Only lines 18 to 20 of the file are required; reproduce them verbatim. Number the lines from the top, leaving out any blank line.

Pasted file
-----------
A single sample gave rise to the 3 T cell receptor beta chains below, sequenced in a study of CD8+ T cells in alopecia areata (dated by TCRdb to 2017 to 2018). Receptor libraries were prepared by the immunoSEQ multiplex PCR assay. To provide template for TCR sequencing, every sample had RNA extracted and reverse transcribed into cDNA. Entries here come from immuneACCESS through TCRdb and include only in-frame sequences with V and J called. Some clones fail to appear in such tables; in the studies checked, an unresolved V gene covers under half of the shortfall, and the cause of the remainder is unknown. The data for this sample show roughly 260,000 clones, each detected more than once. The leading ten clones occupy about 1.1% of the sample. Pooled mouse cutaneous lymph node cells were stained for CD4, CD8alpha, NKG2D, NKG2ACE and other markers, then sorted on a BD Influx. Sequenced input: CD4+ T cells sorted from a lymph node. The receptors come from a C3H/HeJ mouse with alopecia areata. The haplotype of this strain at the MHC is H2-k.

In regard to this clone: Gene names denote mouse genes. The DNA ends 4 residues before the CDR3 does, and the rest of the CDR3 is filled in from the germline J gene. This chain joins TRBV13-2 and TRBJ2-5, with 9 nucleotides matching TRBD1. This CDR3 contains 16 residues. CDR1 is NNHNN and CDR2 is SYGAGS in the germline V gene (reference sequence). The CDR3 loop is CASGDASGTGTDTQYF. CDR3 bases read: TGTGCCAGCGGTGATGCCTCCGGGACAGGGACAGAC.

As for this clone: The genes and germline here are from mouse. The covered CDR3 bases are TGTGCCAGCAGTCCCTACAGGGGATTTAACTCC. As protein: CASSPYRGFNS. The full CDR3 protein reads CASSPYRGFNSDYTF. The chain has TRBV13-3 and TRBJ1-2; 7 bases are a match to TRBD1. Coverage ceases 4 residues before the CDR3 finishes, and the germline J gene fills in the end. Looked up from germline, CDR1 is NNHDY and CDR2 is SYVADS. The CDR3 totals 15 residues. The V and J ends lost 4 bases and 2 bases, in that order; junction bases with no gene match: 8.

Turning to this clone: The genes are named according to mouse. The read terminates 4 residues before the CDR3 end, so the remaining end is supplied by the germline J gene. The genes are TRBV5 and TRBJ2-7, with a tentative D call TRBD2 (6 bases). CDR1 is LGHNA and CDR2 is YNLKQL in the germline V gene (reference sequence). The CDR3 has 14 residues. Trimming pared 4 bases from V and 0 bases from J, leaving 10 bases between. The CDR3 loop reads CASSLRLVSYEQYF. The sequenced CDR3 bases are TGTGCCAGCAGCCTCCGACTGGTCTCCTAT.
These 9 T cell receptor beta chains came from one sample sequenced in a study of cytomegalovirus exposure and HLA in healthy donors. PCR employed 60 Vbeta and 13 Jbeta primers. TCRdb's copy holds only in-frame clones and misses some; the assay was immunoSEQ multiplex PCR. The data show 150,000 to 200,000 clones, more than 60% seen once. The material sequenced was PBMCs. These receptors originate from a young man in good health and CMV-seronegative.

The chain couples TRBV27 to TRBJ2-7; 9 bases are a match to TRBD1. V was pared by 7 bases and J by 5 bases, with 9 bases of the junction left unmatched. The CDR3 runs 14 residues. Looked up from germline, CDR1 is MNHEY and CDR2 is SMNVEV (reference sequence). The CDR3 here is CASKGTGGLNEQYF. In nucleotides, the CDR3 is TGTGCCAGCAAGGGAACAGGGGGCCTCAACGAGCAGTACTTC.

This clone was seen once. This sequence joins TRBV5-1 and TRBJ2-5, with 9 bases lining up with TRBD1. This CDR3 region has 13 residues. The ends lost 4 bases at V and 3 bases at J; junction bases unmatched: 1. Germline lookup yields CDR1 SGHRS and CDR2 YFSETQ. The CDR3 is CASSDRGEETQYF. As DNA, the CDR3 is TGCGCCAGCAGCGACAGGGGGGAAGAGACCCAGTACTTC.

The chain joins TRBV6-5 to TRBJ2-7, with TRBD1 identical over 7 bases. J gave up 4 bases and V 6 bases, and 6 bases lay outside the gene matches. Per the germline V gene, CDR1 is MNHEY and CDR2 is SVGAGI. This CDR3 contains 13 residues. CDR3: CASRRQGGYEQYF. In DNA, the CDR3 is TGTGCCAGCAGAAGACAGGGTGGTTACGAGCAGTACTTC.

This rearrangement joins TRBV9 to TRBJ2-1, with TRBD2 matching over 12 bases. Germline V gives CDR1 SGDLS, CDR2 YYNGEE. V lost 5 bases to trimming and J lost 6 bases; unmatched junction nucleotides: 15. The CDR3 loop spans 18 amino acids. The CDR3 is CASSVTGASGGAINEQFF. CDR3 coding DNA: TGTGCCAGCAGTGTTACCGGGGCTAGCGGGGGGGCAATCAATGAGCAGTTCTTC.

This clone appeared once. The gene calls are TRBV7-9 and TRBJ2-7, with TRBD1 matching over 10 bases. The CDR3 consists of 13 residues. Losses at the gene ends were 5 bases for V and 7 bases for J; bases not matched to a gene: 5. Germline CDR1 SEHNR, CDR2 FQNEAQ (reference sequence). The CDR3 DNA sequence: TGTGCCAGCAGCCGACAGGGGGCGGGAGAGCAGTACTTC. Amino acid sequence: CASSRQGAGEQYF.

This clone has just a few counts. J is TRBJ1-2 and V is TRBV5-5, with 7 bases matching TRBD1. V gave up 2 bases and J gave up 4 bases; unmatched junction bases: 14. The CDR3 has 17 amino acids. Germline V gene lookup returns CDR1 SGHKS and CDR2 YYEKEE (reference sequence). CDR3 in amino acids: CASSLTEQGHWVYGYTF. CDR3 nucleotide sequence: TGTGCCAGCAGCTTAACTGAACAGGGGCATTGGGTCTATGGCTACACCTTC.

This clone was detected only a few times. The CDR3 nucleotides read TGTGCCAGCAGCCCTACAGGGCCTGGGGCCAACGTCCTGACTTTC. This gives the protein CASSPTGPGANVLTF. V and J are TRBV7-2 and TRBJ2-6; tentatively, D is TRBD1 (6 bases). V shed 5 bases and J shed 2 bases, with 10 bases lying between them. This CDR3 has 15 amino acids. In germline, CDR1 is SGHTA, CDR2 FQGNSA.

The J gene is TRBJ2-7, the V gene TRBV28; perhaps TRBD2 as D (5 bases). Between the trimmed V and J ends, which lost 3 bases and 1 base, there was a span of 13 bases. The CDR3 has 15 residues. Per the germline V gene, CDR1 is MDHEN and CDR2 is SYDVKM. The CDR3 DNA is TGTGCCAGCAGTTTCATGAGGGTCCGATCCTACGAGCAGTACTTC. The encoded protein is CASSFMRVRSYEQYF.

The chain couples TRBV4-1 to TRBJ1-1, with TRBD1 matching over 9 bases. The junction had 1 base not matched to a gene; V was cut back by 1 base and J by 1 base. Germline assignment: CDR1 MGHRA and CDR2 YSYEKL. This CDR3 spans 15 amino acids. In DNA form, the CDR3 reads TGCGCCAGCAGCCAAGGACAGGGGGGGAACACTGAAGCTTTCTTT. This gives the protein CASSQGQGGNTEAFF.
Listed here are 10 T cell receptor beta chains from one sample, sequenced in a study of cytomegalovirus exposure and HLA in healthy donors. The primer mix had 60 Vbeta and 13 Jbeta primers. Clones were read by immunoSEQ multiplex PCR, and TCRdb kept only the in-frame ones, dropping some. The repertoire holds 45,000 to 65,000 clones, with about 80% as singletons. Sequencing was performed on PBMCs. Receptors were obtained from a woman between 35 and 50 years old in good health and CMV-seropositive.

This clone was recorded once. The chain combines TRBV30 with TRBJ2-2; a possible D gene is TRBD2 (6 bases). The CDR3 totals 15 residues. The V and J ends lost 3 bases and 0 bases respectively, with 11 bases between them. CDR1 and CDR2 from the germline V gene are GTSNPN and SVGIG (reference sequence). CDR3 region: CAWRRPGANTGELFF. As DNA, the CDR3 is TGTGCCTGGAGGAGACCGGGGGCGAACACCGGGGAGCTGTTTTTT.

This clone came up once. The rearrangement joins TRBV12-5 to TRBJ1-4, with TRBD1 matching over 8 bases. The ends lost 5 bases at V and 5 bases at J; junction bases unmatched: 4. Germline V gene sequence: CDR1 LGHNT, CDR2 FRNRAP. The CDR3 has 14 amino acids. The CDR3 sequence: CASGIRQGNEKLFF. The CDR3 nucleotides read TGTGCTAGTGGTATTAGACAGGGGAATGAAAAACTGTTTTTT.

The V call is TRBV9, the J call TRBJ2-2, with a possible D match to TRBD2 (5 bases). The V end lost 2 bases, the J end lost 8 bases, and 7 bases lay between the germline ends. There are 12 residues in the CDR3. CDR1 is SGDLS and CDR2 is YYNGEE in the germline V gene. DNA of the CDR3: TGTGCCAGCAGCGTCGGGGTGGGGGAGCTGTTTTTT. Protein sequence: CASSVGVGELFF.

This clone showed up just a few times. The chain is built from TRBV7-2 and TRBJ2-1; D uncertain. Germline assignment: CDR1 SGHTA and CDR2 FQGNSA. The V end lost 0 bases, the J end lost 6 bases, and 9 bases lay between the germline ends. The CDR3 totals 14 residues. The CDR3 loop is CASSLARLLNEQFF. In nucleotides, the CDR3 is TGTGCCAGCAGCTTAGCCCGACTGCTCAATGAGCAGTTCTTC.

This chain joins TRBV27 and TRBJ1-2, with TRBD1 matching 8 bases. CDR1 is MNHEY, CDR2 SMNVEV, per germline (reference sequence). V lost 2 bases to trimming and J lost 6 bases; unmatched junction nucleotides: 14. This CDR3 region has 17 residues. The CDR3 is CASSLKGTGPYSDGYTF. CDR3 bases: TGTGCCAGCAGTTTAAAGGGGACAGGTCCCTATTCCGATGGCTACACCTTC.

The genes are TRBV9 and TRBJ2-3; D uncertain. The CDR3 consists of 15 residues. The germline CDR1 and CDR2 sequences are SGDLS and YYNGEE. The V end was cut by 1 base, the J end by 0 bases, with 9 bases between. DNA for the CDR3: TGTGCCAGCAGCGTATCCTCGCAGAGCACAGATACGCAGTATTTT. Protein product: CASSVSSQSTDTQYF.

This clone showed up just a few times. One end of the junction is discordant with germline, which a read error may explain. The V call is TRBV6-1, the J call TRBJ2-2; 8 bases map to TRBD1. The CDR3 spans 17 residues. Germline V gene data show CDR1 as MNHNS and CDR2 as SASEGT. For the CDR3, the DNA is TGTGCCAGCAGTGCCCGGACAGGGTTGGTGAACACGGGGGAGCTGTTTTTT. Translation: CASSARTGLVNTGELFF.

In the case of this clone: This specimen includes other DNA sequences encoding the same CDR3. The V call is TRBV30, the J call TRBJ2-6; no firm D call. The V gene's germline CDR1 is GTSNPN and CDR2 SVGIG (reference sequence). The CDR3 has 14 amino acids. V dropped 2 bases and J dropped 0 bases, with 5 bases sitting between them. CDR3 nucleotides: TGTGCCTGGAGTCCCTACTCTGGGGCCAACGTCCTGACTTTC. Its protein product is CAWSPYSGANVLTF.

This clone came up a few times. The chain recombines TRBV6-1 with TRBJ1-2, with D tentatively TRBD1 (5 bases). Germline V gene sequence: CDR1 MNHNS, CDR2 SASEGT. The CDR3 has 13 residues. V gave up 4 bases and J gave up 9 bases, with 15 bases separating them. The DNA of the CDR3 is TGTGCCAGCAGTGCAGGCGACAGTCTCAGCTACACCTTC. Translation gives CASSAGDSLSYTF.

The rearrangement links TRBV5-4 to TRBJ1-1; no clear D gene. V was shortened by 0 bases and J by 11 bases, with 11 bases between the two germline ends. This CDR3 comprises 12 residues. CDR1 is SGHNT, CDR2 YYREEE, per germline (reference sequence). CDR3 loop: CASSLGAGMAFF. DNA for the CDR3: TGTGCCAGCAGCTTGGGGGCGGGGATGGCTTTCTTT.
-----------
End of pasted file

The V call is TRBV9, the J call TRBJ2-2, with a possible D match to TRBD2 (5 bases). The V end lost 2 bases, the J end lost 8 bases, and 7 bases lay between the germline ends. There are 12 residues in the CDR3. CDR1 is SGDLS and CDR2 is YYNGEE in the germline V gene. DNA of the CDR3: TGTGCCAGCAGCGTCGGGGTGGGGGAGCTGTTTTTT. Protein sequence: CASSVGVGELFF.

This clone showed up just a few times. The chain is built from TRBV7-2 and TRBJ2-1; D uncertain. Germline assignment: CDR1 SGHTA and CDR2 FQGNSA. The V end lost 0 bases, the J end lost 6 bases, and 9 bases lay between the germline ends. The CDR3 totals 14 residues. The CDR3 loop is CASSLARLLNEQFF. In nucleotides, the CDR3 is TGTGCCAGCAGCTTAGCCCGACTGCTCAATGAGCAGTTCTTC.

This chain joins TRBV27 and TRBJ1-2, with TRBD1 matching 8 bases. CDR1 is MNHEY, CDR2 SMNVEV, per germline (reference sequence). V lost 2 bases to trimming and J lost 6 bases; unmatched junction nucleotides: 14. This CDR3 region has 17 residues. The CDR3 is CASSLKGTGPYSDGYTF. CDR3 bases: TGTGCCAGCAGTTTAAAGGGGACAGGTCCCTATTCCGATGGCTACACCTTC.